Meanwhile, pre-kindergarten programs aren’t considered part of adequacy. This is why ABC funding has been allowed to stagnate for years and years with no cost-of-living adjustment; foundation funding gets adjusted each year for inflation, as per adequacy requirements. It’s also why pre-K will likely be among the items on the chopping block if the hardline Tea Party minority in the Senate gets its way and kills the private option. Same with National Board Certification and the school recognition program.
It should be noted that these cuts are all hypotheticals: Speaker Gillam is showing what it might look like if the state budget is reduced by $142.7 million, as the Tea Partiers want to do. Were these specific hypotheticals chosen for political reasons? Of course they were. The Public School Recognition Program, with its connotations of merit pay, reflexively appeals to “education reform” cheerleaders like those at the Democrat-Gazette editorial page just this week. More pointedly, a champion of that program happens to be one of the ten intransigent senators vowing to end Medicaid expansion, Sen. Missy Irvin (R-Mountain View). National Board Certified Teacher stipends were recently preserved after an outcry from teachers over a proposed regulatory change that would have limited payments distributed under the program. Cuts to pre-K, like cuts to foster care, sound awful to just about everyone.
In other words, the governor and his allies are trying to appeal to specific interest groups in sounding the alarm on cuts. Nothing wrong with that. Of course, as Max pointed out earlier this week, Hutchinson and his fellow establishment Republicans usually seem to believe any and all shrinkage of state spending is a good thing, and can always be compensated for by rooting out bottomless reserves of “waste, fraud and abuse” lurking in state government.
So, while Gillam and Hutchinson are undoubtedly on the right side of the private option fight, take their protestations of concern over strapped state budgets with a grain of salt. Note the irony here in the governor criticizing private option foe Sen. Bryan King for waving away concerns over budget cuts with the tried and true “waste, fraud and abuse” party line when Hutchinson himself said in January he’d pay for a big chunk of his supposedly “revenue neutral” highway funding plan with unspecified “increased efficiency measures.” That’s the same magic wand they’re waving.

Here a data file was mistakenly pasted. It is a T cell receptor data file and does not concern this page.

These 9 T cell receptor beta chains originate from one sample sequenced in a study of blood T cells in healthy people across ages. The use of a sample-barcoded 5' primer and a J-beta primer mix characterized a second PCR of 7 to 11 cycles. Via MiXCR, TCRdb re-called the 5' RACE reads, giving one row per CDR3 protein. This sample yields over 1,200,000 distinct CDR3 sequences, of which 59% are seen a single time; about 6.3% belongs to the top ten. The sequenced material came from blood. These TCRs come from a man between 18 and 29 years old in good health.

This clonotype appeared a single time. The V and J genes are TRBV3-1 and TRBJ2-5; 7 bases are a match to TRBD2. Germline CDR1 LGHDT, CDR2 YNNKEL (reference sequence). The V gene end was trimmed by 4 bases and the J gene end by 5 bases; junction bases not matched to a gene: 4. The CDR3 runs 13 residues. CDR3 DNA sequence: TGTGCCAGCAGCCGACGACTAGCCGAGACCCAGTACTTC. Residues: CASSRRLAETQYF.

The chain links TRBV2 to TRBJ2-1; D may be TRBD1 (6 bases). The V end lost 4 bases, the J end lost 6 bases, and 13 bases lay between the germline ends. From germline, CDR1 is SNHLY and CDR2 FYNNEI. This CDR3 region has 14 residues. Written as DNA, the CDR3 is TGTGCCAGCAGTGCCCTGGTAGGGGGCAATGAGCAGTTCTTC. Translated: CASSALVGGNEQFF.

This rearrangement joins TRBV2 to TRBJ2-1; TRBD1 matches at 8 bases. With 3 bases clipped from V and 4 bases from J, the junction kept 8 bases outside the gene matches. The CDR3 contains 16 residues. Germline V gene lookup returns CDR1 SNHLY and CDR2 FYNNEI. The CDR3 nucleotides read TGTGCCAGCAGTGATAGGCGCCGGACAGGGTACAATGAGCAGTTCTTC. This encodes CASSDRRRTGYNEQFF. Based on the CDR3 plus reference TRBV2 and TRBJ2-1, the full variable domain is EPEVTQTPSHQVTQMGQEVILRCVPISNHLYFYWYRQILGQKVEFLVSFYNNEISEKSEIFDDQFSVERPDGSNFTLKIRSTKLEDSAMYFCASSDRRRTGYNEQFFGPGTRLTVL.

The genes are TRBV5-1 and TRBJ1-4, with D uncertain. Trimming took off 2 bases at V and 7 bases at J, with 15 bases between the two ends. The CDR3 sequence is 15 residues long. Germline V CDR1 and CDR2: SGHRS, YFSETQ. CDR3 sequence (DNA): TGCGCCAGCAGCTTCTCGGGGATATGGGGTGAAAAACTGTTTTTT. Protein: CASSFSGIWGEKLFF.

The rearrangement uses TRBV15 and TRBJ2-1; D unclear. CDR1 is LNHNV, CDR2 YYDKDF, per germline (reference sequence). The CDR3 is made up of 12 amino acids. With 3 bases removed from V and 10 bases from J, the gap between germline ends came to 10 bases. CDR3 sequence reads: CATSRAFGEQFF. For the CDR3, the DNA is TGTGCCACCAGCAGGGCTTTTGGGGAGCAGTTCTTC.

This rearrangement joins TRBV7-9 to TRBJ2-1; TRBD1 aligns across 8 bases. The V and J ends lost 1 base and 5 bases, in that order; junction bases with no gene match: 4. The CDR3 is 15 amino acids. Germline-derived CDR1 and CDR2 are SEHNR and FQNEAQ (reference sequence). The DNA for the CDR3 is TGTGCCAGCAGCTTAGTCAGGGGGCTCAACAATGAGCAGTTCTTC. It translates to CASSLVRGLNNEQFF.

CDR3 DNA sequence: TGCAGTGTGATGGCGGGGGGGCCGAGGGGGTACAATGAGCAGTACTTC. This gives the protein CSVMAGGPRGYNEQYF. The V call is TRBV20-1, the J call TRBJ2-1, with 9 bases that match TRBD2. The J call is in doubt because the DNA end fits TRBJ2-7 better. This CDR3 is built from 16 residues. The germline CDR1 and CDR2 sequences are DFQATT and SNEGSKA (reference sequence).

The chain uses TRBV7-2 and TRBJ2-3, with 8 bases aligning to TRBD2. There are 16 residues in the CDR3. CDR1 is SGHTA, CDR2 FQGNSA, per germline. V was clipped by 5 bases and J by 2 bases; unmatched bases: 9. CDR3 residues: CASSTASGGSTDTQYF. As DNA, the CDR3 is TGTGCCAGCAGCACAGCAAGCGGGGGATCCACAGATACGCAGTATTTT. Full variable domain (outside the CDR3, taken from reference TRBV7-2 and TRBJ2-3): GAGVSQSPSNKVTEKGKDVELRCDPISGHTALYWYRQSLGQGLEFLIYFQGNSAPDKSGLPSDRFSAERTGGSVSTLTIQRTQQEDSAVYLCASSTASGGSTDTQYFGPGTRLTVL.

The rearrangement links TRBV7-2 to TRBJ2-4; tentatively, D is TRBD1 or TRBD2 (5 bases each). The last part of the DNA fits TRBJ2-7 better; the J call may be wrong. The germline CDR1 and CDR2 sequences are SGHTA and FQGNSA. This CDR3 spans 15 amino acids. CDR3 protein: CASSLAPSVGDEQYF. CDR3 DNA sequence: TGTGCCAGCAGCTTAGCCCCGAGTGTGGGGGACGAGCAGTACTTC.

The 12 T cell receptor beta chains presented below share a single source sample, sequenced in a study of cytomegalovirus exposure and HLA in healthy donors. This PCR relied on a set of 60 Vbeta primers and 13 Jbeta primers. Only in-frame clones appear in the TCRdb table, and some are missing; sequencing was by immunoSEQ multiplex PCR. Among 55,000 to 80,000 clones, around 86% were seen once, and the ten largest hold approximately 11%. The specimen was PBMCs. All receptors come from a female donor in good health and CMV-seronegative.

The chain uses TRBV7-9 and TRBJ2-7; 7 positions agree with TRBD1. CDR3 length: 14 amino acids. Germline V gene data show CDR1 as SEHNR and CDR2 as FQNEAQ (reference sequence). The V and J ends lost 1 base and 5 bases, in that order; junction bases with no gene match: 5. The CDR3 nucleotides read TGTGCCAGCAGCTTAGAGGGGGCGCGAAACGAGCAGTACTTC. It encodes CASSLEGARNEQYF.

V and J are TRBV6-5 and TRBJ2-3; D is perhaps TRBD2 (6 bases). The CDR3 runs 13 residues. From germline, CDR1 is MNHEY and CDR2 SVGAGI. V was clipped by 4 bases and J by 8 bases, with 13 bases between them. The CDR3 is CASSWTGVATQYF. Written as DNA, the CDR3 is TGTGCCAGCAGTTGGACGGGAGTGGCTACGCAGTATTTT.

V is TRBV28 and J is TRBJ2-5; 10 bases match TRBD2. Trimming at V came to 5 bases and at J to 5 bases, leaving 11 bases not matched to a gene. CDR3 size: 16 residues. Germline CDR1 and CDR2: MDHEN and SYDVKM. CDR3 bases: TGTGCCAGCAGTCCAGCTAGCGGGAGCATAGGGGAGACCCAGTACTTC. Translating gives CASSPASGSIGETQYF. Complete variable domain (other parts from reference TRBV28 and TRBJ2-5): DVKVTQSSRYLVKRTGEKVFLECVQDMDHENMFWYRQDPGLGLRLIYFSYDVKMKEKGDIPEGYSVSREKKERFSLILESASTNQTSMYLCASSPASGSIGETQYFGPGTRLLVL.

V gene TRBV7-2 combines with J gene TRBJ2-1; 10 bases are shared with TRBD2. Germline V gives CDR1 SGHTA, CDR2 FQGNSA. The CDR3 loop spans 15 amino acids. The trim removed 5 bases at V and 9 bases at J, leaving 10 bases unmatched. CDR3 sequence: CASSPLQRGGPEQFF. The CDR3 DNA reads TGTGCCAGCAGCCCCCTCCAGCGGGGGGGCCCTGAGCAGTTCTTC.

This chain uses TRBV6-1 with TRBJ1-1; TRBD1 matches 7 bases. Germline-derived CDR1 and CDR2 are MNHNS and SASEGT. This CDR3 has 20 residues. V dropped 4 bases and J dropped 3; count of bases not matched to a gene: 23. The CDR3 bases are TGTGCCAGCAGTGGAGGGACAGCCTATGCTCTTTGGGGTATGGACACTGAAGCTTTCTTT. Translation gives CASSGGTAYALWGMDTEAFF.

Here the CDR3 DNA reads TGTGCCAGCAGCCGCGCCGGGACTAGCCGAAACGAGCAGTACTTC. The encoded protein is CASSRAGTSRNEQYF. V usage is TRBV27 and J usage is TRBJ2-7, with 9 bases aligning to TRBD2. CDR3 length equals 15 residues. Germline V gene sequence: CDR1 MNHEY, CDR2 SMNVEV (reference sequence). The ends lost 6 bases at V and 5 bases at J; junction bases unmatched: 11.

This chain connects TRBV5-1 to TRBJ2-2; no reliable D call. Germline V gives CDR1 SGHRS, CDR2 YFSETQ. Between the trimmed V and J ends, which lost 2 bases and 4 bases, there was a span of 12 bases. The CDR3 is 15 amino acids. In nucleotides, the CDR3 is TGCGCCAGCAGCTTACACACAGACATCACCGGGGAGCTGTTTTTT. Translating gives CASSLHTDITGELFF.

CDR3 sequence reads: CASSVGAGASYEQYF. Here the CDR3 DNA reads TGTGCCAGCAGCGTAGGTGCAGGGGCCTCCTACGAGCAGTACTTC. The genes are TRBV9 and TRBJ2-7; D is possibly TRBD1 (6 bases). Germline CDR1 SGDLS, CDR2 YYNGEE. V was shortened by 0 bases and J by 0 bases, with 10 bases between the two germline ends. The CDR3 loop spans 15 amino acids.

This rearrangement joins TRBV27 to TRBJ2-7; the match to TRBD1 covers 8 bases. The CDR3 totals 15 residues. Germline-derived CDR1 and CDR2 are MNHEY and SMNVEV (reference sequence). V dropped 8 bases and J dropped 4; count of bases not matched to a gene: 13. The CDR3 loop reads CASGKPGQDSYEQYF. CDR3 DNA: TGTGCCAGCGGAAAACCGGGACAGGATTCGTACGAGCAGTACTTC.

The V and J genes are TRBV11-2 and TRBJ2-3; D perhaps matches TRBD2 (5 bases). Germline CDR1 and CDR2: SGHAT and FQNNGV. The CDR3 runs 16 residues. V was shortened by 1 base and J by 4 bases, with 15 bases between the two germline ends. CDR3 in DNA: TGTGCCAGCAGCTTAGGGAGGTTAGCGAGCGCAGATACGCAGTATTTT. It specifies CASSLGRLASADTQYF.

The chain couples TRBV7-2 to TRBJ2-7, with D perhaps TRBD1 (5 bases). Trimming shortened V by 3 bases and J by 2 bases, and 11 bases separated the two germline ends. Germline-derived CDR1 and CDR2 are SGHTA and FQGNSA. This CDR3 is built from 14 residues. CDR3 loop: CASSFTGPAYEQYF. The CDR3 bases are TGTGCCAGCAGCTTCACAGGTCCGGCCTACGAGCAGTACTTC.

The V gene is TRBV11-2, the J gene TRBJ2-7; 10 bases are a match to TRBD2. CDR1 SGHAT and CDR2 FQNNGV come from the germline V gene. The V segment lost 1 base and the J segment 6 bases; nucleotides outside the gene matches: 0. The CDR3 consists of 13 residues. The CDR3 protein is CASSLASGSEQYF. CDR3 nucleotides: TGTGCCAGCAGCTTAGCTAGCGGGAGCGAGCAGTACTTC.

One final point on higher education. Gillam’s life-without-Medicaid-expansion budget indicates a decrease of around $4.8 million to institutions of higher education. But the more accurate number is much higher — around $19.4 million. That’s the sum of hypothetical cuts to every institution of higher ed in the state except one, the University of Arkansas for Medical Sciences, which gets a $14.6 million increase from the state. At first, this appears to partly offset the cuts to two- and four-year schools. But the increase is illusory; UAMS isn’t actually getting a windfall. The institution stands to suffer a crushing blow if the private option goes away, and the $14.6 million is just intended to stem the bleeding a bit.
The hospital at UAMS, like so many hospitals around the state, relies tremendously on the private option. Before Medicaid was expanded, the state spent tens of millions in public funds on uncompensated care to institutions like UAMS, prisons and community health clinics. The private option gave insurance to many of those patients, meaning the state was able to drastically reduce what it sent to such institutions. If 250,000+ Arkansans lose insurance, UAMS’ incidence of uncompensated care shoots back through the roof to pre-2014 levels, cutting deeply into its bottom line. In other words, one way in which the private option helps the state budget is by reducing uncompensated care expenditures — and if Medicaid expansion is killed, the state will have to help UAMS make up the difference. Or maybe the Tea Partiers would rather see it shut down, too.